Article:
wrong. By the way, I'm also using wxPython, if that helps any.


wxTimer

The wxPython demo and documentation are your friends.


Note, though, that wxTimer guarantees only 1Hz-1000Hz. On windows, you
get only about 40-50Hz. This makes it completely unsuitable for some tasks.


I have used wxTimers for doing asyncore.poll() scheduling every 1/100th
a second, and it seemed to work pretty reliably on my celeron 400.
- Josiah
Jul 18 '05 #10
On Sat, 03 Jul 2004 00:50:40 -0700, Josiah Carlson <jc******@uci.edu> wrote:
I have used wxTimers for doing asyncore.poll() scheduling every 1/100th
a second, and it seemed to work pretty reliably on my celeron 400.


On Windows, shtoom was completely unable to use the wxTimer approach -
it's timer precision is just horrific. We ended up splitting the UI
off into a separate thread than all the time-senstive network stuff. I
will admit that shtoom's requirements are a hell of a lot harsher than
your "typical" application's, though.

(twisted's wxreactor uses wxTimer)

Anthony

Jul 18 '05 #11
Anthony Baxter wrote:
On Sat, 03 Jul 2004 00:50:40 -0700, Josiah Carlson <jc******@uci.edu> wrote:
I have used wxTimers for doing asyncore.poll() scheduling every 1/100th
a second, and it seemed to work pretty reliably on my celeron 400.

On Windows, shtoom was completely unable to use the wxTimer approach -
it's timer precision is just horrific. We ended up splitting the UI
off into a separate thread than all the time-senstive network stuff. I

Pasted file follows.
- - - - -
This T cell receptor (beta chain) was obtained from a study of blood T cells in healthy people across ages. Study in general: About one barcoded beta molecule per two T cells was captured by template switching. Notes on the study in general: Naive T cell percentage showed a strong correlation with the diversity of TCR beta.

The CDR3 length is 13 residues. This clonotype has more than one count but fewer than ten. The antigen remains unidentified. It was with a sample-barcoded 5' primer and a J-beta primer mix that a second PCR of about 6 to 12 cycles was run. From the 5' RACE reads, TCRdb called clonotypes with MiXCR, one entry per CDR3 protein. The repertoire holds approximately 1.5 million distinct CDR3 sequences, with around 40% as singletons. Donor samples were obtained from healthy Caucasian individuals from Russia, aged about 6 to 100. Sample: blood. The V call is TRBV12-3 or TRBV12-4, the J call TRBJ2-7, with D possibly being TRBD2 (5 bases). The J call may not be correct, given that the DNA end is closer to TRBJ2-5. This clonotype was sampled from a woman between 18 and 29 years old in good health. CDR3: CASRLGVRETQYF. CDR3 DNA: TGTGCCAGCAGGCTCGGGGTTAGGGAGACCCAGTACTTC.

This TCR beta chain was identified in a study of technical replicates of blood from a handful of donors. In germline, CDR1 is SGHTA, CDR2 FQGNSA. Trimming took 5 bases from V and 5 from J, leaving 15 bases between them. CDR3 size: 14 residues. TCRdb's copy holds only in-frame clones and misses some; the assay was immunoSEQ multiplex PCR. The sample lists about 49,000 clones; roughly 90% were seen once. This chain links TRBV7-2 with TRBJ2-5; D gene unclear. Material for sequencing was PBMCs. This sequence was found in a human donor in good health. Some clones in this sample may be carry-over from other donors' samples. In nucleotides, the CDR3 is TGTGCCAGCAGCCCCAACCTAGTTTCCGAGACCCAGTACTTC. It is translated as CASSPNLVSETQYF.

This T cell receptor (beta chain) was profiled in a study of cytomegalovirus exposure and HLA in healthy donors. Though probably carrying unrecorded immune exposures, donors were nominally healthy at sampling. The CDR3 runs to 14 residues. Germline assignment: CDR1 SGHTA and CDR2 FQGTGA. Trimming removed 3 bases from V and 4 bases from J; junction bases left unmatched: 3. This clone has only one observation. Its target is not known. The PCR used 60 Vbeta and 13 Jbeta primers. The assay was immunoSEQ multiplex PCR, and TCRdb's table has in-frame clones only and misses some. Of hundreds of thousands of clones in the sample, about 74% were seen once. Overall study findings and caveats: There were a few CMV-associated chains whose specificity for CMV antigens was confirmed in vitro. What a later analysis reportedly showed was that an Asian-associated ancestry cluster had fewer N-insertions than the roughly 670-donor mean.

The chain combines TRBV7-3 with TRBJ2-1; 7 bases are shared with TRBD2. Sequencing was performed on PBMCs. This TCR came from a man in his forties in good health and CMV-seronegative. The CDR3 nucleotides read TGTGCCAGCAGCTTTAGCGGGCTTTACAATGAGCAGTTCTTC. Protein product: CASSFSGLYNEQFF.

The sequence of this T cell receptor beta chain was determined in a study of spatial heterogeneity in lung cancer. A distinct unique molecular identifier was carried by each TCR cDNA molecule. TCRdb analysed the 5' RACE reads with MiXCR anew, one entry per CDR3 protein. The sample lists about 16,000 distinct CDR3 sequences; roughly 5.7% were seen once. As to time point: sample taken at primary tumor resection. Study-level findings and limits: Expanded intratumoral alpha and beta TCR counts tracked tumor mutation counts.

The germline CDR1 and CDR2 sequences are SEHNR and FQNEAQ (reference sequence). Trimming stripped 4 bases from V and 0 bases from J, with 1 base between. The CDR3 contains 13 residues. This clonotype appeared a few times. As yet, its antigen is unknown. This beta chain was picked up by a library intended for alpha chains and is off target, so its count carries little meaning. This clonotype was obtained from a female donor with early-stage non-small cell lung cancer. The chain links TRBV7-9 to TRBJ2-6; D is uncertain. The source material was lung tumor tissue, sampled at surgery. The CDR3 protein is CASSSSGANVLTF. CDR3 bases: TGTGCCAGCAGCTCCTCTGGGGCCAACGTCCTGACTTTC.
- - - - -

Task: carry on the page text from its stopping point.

will admit that shtoom's requirements are a hell of a lot harsher than
your "typical" application's, though.

(twisted's wxreactor uses wxTimer)

Anthony

Great, does shtoom have a wx version now? Was wanting that, I'll check
it out.

IIRC, there are more high-precision timers available on win32 than the
ones used by wxTimer, and if you really wanted you could write a wrapper
for them. I created a wx wrapper for waitable timers on win32 a few
years ago; one could combine this with some other stuff to make them
more high precision ; see
http://www.codeguru.com/Cpp/W-P/syst...cle.php/c5759/

Just some thoughts
David
Jul 18 '05 #12
On Mon, 05 Jul 2004 12:10:56 +0200, David Fraser <da****@sjsoft.com> wrote:
Great, does shtoom have a wx version now? Was wanting that, I'll check
it out.
In the svn repository, yes.
IIRC, there are more high-precision timers available on win32 than the
ones used by wxTimer, and if you really wanted you could write a wrapper
for them. I created a wx wrapper for waitable timers on win32 a few
years ago; one could combine this with some other stuff to make them
more high precision ; see
http://www.codeguru.com/Cpp/W-P/syst...cle.php/c5759/


Ta for the pointer. For now, the timer provided by the twisted event
loop on windows is quite good enough, and I get it for free with the
event loop, so I'll probably stick with that. I seem to recall that
there were only a limited number of these high-precision timers on
Windows - in addition, I need to have multiple timer event loops
running in a given process, so many/most pure timer operations aren't
at all suitable :-/

Jul 18 '05 #13